Motorola isn't the best at updating its devices these days. Custom ROMs can often be helpful for devices without speedy official updates, but the lack of a recent kernel source code can make ROMs less stable/functional. Thankfully Motorola has released the kernel code for the original Moto Z Play's Android 7.1.1 update. Read More
It's always nice to see companies respect the GPL, which requires OEMs to release the kernel source code for phones they create. HTC is usually pretty good about releasing source code for new devices in a timely manner, and to that end, the company has uploaded the U11's kernel code to its website. Read More
If there's one thing Lenovorola (Motonovo?) has been consistently good at for its past few phones, it's releasing kernel source code quickly. The Moto G4 Play was made available for sale just last month, but its source code has already been published. This might be one of their quickest turnarounds yet. Read More
Certain Android manufacturers do a good job of regularly supplying kernel source code, and Motorola is one of them. Nearly two months after the Moto Z Droid became available from Verizon, Motorola is now posting those files online. Read More
Lenovo and Motorola announced the G4 and G4 Plus a few weeks ago, and today it appears Moto has published the kernel source for its latest high-end-of-the-low-end (or bottom of the mid-range?) handsets. Read More
HTC wasted no time making its new One M8 flagship available, which inevitably means that the source code for its software kernel would need to follow. HTC has dutifully published the code for a range of new M8 phones on top of those published earlier this month, specifying carriers in the United States and Europe and one model in Asia. Here's the list of new source code files now available from HTCDev.com:
- United States - T-Mobile
- United Kingdom - Orange, H3G, and O2
- France - Bouygues, Vodafone, Orange
- Spain - Generic
- Germany - T-Mobile
- Netherlands - T-Mobile
- Poland - T-Mobile
- Austria - T-Mobile
- Taiwan - Generic
That's in addition to various phones published last week, which includes the source code for the One M8 Google Play Edition. Read More
Sony may not have the best track record when it comes to making its phones available across a wide number of carriers in the US, but it has no problem sharing its open source kernel files on a timely basis. The company officially announced the Xperia Z2 a month ago at Mobile World Congress, and now much of the handset's internal code is available for download on the web.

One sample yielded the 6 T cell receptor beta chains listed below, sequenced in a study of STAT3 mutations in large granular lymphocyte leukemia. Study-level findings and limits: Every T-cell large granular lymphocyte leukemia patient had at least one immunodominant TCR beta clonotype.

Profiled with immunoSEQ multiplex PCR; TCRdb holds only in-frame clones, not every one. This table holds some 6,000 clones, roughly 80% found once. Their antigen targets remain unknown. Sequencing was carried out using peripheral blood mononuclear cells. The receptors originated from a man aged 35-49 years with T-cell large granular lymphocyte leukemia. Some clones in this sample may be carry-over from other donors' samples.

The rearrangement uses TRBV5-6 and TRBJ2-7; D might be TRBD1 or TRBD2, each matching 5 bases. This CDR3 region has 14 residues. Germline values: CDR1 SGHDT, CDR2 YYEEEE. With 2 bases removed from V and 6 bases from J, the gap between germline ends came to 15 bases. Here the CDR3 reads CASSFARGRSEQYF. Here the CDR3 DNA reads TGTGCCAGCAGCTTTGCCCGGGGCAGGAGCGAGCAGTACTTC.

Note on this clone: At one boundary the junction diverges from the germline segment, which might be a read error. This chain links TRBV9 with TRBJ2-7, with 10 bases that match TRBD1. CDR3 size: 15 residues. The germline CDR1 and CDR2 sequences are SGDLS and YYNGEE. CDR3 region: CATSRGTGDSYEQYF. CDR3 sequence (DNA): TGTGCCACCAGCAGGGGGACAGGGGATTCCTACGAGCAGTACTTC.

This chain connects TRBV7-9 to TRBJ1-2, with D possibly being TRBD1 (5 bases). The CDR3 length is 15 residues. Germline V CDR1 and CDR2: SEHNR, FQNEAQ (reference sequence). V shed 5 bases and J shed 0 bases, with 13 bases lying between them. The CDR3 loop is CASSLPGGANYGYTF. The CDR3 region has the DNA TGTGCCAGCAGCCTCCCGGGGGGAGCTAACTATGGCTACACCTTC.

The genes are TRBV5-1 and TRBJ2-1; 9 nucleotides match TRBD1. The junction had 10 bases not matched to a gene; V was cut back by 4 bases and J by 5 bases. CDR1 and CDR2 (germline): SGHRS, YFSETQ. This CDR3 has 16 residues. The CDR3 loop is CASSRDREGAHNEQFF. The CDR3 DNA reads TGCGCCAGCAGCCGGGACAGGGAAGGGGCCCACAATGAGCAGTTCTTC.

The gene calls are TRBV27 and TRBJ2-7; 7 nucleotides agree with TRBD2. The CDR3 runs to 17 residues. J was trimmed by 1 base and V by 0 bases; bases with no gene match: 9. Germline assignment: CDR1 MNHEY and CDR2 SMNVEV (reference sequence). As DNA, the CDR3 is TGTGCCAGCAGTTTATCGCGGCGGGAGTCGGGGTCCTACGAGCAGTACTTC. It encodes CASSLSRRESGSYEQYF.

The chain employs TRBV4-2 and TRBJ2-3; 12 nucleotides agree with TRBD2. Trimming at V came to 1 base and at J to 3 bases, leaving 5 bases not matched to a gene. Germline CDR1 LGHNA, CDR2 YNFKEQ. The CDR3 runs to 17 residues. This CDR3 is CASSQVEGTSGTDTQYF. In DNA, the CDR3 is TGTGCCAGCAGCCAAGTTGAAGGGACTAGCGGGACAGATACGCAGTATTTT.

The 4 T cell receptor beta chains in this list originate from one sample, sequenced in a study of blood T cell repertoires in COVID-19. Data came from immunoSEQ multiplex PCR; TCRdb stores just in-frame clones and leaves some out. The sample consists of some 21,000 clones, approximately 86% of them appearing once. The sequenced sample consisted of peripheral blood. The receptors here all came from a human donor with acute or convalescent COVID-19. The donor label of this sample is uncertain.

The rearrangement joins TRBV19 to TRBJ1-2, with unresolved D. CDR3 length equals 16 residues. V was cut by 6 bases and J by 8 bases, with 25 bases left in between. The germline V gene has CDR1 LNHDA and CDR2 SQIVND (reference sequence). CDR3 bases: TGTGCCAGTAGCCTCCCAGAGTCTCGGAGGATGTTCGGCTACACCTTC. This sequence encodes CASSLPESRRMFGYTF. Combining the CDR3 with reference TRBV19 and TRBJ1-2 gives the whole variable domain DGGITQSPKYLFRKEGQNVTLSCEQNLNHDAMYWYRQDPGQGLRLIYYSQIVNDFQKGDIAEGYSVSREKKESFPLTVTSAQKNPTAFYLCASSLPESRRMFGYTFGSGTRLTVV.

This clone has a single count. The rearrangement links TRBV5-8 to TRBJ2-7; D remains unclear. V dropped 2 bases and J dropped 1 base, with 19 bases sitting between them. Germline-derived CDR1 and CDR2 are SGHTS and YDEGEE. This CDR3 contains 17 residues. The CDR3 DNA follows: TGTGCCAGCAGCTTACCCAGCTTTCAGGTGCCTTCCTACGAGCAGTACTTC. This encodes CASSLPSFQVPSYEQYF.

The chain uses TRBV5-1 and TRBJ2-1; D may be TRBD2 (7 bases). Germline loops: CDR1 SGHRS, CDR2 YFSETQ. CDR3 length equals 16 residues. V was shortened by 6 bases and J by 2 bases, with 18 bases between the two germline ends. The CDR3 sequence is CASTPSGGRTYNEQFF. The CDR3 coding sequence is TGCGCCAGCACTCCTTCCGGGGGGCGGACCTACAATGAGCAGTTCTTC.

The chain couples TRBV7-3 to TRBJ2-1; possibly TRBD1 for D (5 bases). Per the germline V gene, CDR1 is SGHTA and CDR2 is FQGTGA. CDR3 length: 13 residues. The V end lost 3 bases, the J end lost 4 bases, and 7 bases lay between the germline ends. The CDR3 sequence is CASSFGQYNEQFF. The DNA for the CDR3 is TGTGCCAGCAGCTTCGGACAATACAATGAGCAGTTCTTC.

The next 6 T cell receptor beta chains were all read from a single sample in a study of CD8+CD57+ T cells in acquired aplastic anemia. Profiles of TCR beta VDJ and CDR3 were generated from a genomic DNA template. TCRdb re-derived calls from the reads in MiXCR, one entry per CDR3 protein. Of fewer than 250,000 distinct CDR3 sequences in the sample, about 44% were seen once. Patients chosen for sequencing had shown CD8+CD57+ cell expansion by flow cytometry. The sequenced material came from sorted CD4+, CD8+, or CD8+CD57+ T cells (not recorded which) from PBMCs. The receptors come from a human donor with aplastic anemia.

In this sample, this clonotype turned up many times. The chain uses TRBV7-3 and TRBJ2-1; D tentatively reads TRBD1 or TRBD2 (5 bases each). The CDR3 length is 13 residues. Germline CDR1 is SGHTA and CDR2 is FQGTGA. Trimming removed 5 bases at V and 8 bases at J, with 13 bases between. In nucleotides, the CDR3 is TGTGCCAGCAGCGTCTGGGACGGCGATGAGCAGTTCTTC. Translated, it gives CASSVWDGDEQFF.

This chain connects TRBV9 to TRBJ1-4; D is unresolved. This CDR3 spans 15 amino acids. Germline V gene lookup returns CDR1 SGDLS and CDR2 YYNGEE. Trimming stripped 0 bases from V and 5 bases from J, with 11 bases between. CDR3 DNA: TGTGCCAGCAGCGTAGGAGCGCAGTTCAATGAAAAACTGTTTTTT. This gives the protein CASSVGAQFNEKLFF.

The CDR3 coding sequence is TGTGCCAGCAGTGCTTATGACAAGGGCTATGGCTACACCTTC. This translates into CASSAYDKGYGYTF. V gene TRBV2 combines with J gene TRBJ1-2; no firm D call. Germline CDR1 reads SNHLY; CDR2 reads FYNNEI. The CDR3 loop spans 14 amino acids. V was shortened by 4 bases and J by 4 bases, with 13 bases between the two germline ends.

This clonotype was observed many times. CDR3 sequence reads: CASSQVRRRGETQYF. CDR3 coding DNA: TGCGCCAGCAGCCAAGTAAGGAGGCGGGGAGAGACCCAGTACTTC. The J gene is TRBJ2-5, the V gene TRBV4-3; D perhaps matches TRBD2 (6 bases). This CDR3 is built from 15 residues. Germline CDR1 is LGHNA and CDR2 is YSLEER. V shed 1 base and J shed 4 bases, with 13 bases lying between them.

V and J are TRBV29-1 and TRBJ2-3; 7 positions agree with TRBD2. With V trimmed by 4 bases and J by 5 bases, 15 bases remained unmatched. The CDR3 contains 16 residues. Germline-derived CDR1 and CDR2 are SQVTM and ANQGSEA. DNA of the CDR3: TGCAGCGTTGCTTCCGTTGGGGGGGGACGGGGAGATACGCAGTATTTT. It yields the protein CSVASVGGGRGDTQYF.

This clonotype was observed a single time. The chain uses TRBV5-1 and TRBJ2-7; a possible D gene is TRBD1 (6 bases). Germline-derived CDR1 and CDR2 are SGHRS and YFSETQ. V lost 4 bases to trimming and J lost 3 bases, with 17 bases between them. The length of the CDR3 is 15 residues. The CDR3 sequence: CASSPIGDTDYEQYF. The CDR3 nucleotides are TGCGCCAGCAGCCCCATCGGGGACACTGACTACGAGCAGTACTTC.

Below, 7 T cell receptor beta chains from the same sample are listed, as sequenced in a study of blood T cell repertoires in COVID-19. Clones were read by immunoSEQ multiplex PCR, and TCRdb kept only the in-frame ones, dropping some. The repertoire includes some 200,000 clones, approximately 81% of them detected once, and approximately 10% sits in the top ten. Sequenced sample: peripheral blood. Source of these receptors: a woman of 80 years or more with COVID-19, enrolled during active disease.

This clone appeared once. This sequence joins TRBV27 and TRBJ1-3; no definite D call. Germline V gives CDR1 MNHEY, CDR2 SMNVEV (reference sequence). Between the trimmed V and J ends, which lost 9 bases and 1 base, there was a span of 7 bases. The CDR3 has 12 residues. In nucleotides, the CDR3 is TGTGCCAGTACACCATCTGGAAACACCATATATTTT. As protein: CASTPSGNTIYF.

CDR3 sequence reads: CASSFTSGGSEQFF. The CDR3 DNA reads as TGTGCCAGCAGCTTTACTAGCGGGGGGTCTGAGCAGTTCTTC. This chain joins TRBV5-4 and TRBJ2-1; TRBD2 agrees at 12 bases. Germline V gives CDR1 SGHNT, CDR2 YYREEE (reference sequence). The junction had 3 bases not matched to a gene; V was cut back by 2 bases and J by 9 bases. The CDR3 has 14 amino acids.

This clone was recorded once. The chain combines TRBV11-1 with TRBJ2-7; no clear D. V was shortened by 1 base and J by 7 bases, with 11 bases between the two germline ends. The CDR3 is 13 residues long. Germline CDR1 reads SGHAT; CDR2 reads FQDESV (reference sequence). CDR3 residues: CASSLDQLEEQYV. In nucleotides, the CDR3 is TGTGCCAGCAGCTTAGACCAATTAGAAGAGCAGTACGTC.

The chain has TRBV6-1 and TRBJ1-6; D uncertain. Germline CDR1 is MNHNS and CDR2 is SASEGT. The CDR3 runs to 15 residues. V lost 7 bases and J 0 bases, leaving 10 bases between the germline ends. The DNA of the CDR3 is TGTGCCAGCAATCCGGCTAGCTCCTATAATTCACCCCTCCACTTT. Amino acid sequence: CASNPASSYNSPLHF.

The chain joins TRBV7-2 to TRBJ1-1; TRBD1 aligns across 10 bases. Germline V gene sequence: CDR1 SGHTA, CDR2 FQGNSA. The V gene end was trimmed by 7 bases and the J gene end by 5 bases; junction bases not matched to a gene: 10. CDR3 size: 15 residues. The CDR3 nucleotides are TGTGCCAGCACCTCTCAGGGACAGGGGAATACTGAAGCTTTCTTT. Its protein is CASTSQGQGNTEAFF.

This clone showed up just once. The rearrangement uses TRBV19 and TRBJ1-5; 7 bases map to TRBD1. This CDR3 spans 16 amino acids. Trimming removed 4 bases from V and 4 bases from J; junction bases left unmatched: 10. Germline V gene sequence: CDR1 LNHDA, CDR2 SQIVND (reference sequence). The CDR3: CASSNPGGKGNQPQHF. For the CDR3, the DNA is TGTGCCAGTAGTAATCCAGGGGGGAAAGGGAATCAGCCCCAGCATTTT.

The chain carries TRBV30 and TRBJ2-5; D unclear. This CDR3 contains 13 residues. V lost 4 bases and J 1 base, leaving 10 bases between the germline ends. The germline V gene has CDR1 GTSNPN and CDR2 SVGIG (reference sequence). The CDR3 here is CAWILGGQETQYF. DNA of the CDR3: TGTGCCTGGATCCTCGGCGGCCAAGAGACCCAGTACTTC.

These files also apply for the Xperia Z2 Tablet, which Sony also unveiled at Mobile World Congress. These files don't do much for the average user, but they're essential for ROM developers looking to support Sony's latest Xperia devices. Read More
Sony has a solid track record when it comes to quickly making open source kernel files available to the public. The company released them for the T-Mobile exclusive Xperia Z1s last week on the same day that the handset launched in stores. Now Sony is following through with the Xperia Z1 Compact just after launching the phone in Europe.
These files are what developers need to make the custom ROMs many of us can't get enough of. Of course, people don't need to wait for such a release to start hacking away at a device. Developers have already rooted the Xperia Z1 Compact and gotten ClockworkMod Recovery running on it. Read More
Sony announced the Xperia Z1s at CES earlier this month, and it quickly showed up on T-Mobile's website. So Americans looking to just own the handset have had a week to order one online from the carrier, while those wanting a deeper relationship with the device - to love it for what's on the inside, rather than the outside - have had to wait a little longer. But now their opportunity has come as well. Sony has published the kernel source code for the Xperia Z1s on the same day as the phone's debut in T-Mobile's retail stores.
These files are necessary for developers to create custom ROMs, and Sony has had a good track record of making them available for its devices. Read More